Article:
by Laurie Bellet
What a wonderful discussion of Maurice Sendak. Where the Wild Things Are is my most favorite book. Thanks so much. Also his pictures from Zlata the Goat stories by Isaac Bashevis Singer, have for models many of his relatives who died in the Holocaust.
– Ellen Zuskin, Boca Raton, Florida
Thank you, Ellen! How wonderful for all of us to be able to imbue Sendak’s stories with family significance. For more Maurice Sendak lesson plans, you can go to http://www.pbs.org/wnet/americanmasters/ed…8_overview.html. You can also purchase Sendak inspired puppets and dolls from many booksellers. You may even be able to recognize acquaintances of your own when you and your students play with Moishe, Bernard and Sipi!
Using Jewish artists to inspire your lessons can offer a new look to time tested themes. The criteria for the definition of a “Jewish artist” is, in itself, a discussion topic. For today’s discussion, I am characterizing a Jewish artist as an artist who has a Jewish family heritage.
During the past several weeks, I have seen many “family trees” decorating school bulletin boards. Over the past decade, the traditional family tree model has become somewhat problematic used to characterize contemporary families. The dilemma calls to mind the art of Frida Kahlo, who pictured her own Jewish/Mexican heritage in many pieces including a family tree. Painted in 1936, in response to the pedigrees traced in pre-war Germany, Kahlo features herself in the middle at age two. Her father, Guillermo and Mother, Matilda are pictured above her. Her Hungarian Jewish paternal grandparents are symbolized by the sea and her maternal grandparents are symbolized by earth. The ribbon that Frida holds in her hand symbolizes the family’s relationship. In her self-portrait “Two Frida’s,” Kahlo paints one view of herself as Mexican and one as European Jew. These two images are bound by veins connecting the two prominent hearts.
Like Frida Kahlo, a growing number of our students come from complicated family connections. While for some, the traditional tree model works to trace their family, for others, it is severely limiting and cannot serve the many facets of the students’ families. As such, we must think “Kahlo-like” and expand our models for family histories.
Rather than trees, vines and gardens allow students to portray the members of their families in a variety of configurations. Different leaves and flowers can represent family groups with names appearing on stems or in flower centers. Moving away from a plant and earth theme, family constellations or even galaxies offer students a vast range of possibilities. You can offer a choice of star stickers, 6 pointed and 5 pointed, for students who wish to differentiate Jewish and non-Jewish family members. Students can also fashion family weavings. Using paper, cut into weaving strips, students write names on the various strips and weave them through a base paper, cut as a weaving mat. The completed weave can be laminated as a placemat or creased, stapled and hung as a lantern. Family lanterns strung around your room are truly eye-catching.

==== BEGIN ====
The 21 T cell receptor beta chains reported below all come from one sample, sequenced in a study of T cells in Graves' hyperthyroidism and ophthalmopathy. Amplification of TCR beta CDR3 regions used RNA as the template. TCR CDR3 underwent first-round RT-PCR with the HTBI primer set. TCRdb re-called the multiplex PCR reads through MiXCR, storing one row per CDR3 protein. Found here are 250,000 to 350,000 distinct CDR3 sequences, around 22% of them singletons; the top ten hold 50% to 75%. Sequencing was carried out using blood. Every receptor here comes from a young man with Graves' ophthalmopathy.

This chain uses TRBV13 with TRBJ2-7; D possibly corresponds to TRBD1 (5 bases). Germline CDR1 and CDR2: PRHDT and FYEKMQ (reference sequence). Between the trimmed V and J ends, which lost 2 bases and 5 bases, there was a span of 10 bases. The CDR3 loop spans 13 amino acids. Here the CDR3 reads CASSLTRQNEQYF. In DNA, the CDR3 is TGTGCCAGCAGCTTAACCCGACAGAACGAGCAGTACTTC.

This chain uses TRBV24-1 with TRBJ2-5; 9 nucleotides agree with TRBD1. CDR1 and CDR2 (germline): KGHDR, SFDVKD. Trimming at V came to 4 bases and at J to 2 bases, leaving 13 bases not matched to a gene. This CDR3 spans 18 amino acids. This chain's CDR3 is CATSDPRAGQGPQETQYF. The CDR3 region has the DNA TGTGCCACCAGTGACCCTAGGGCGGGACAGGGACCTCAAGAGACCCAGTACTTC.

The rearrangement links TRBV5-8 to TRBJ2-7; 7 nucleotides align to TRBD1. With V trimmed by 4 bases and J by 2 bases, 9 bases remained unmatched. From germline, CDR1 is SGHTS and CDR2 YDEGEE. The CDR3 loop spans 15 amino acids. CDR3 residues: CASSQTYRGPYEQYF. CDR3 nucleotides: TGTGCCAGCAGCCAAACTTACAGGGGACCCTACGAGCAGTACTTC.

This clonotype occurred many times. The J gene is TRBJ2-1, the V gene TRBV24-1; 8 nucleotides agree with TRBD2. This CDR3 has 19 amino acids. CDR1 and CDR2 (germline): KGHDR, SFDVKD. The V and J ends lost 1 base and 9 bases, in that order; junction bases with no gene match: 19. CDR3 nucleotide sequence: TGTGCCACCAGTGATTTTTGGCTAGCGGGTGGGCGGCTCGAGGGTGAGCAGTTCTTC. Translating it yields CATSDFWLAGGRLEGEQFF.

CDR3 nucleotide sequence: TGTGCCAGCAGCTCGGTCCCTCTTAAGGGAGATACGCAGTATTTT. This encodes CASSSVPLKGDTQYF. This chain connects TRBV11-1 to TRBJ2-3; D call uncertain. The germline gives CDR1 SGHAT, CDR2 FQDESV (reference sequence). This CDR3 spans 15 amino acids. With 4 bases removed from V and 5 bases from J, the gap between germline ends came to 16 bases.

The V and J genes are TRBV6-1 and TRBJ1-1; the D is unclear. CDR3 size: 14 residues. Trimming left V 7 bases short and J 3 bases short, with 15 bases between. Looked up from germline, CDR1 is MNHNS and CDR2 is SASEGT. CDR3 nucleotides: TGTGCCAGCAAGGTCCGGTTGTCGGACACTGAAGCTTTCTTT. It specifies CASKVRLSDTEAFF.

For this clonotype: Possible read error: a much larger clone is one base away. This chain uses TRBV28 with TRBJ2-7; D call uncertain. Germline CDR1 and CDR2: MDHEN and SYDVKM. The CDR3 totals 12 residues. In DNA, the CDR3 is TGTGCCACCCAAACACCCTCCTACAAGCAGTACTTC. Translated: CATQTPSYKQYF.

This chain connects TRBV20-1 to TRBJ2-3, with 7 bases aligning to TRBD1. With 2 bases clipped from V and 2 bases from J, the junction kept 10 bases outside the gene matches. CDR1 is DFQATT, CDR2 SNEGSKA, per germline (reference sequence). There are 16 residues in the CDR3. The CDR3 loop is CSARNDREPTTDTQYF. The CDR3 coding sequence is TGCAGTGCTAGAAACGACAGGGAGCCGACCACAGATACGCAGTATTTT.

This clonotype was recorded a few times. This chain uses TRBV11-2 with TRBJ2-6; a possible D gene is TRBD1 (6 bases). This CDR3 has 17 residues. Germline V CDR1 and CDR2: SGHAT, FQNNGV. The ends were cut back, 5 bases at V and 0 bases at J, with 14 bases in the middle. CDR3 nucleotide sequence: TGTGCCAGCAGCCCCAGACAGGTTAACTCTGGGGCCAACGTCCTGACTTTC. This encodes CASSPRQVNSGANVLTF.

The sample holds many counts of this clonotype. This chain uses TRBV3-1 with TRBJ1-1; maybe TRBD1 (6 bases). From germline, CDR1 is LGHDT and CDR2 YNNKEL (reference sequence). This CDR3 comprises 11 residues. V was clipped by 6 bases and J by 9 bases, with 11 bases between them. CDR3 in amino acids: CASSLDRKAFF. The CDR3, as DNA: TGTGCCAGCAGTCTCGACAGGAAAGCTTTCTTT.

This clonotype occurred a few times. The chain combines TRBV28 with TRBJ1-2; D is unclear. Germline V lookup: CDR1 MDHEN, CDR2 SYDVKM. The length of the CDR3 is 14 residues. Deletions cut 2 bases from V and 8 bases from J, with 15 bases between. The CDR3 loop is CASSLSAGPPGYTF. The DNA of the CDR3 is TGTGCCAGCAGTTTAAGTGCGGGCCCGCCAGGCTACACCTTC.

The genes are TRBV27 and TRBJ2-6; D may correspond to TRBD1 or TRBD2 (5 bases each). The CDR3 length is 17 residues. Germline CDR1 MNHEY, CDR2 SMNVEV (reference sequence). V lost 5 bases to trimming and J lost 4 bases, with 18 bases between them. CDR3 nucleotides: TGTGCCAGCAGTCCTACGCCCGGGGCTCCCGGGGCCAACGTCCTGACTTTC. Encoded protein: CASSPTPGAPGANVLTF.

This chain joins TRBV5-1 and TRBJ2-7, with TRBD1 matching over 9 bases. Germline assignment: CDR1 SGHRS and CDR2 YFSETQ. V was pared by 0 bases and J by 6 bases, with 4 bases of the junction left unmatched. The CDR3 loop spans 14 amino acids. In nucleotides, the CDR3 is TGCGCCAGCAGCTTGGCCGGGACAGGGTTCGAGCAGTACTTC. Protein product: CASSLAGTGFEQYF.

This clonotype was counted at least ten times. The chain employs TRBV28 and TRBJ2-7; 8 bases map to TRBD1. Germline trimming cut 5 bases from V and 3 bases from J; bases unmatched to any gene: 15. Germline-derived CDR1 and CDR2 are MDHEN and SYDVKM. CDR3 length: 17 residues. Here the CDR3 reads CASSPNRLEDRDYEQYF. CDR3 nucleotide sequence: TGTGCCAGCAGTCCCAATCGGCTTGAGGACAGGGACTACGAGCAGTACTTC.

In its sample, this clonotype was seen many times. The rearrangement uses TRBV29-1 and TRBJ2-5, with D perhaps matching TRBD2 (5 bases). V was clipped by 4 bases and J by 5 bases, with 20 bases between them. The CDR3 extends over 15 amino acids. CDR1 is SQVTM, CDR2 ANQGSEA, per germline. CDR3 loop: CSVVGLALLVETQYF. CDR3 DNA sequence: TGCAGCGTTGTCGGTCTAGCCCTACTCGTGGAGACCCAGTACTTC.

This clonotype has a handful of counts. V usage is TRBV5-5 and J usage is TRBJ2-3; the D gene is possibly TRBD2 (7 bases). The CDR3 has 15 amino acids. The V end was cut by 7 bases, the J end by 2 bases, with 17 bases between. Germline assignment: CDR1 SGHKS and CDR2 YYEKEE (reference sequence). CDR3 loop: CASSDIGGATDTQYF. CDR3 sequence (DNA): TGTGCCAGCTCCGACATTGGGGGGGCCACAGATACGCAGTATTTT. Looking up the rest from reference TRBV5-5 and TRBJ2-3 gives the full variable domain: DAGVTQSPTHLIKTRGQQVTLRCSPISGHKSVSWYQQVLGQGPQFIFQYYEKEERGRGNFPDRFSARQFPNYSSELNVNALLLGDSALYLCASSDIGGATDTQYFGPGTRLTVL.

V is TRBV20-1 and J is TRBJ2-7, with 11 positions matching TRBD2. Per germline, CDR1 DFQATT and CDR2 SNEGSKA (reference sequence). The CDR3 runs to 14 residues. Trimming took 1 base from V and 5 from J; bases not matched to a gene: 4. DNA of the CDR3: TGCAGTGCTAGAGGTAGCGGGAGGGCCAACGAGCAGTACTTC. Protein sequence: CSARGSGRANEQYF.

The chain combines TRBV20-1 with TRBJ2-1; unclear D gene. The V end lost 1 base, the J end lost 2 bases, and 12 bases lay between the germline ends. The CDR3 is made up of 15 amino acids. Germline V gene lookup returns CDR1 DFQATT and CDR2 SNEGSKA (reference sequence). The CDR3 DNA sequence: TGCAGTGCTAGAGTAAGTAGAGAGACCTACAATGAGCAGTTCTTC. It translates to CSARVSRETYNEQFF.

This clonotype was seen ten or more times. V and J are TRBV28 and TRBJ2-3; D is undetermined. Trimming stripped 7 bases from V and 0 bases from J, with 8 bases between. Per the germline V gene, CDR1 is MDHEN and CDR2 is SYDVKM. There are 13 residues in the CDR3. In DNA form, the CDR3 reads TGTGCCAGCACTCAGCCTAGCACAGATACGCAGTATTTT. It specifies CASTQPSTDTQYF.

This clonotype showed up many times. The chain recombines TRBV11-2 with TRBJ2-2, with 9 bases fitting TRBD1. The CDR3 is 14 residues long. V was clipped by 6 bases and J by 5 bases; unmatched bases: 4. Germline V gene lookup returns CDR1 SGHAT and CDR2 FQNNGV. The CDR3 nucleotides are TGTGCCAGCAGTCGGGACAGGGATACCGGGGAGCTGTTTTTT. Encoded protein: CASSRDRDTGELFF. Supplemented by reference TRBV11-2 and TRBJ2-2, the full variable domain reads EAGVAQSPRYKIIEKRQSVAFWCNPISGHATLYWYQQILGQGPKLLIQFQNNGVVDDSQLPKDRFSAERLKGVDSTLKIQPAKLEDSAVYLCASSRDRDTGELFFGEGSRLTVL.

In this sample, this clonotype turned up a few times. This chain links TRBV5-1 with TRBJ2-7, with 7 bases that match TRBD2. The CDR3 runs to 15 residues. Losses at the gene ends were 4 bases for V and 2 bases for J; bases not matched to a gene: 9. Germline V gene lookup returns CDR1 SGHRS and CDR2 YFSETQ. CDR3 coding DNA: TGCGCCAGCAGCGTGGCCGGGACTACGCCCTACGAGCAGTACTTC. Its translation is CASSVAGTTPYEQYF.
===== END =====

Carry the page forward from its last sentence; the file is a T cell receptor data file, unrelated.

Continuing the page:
Collage is always a popular activity. For a project resembling Kahlo’s “Self Portrait on the Borderline Between Mexico and the United States,” students cut and paste pictures that remind them of different family members, all surrounding a photograph of the student prominently placed in the center.
My favorite, because it is the simplest and offers the widest creative opportunities, is a family mosaic. I offer students a variety of simple die-cut shapes—squares, circles, hearts, stars, leaves—and give them the task of designing a free-form family mosaic. It can be overwhelming for some students to begin, so I guide them to start with the people who live in their immediate household. This task gives the student confidence as they navigate their decisions and see the resulting pattern. In a class last week, questions ranged from “What name do I put in what shape?” to “Do you think I should give both my Mom’s the same shape?” My reply is standard, “Whatever you decide to do is perfect.”
Most students are comfortable expanding the mosaic, for past generations and extended family, on the original paper. Others feel freer when offered more than one sheet of paper. I encourage students who do not know specific names, to honor every individual with a shape and a description of that person’s role in the student’s heritage. In a recent group, a student commented, “My step-father has a step-father; I think I will cut a Grandpa square into a triangle for him.” What a great idea and a solution to sanctify every family configuration!
Take a fresh look at the work of Frida Kahlo to inspire new ideas of family heritage projects in your classroom. (I am very selective as to which, if any, actual Kahlo pieces I will show students. Many contain troubling images.) Please let me know of all the ways your students enjoy representing their own family portraits.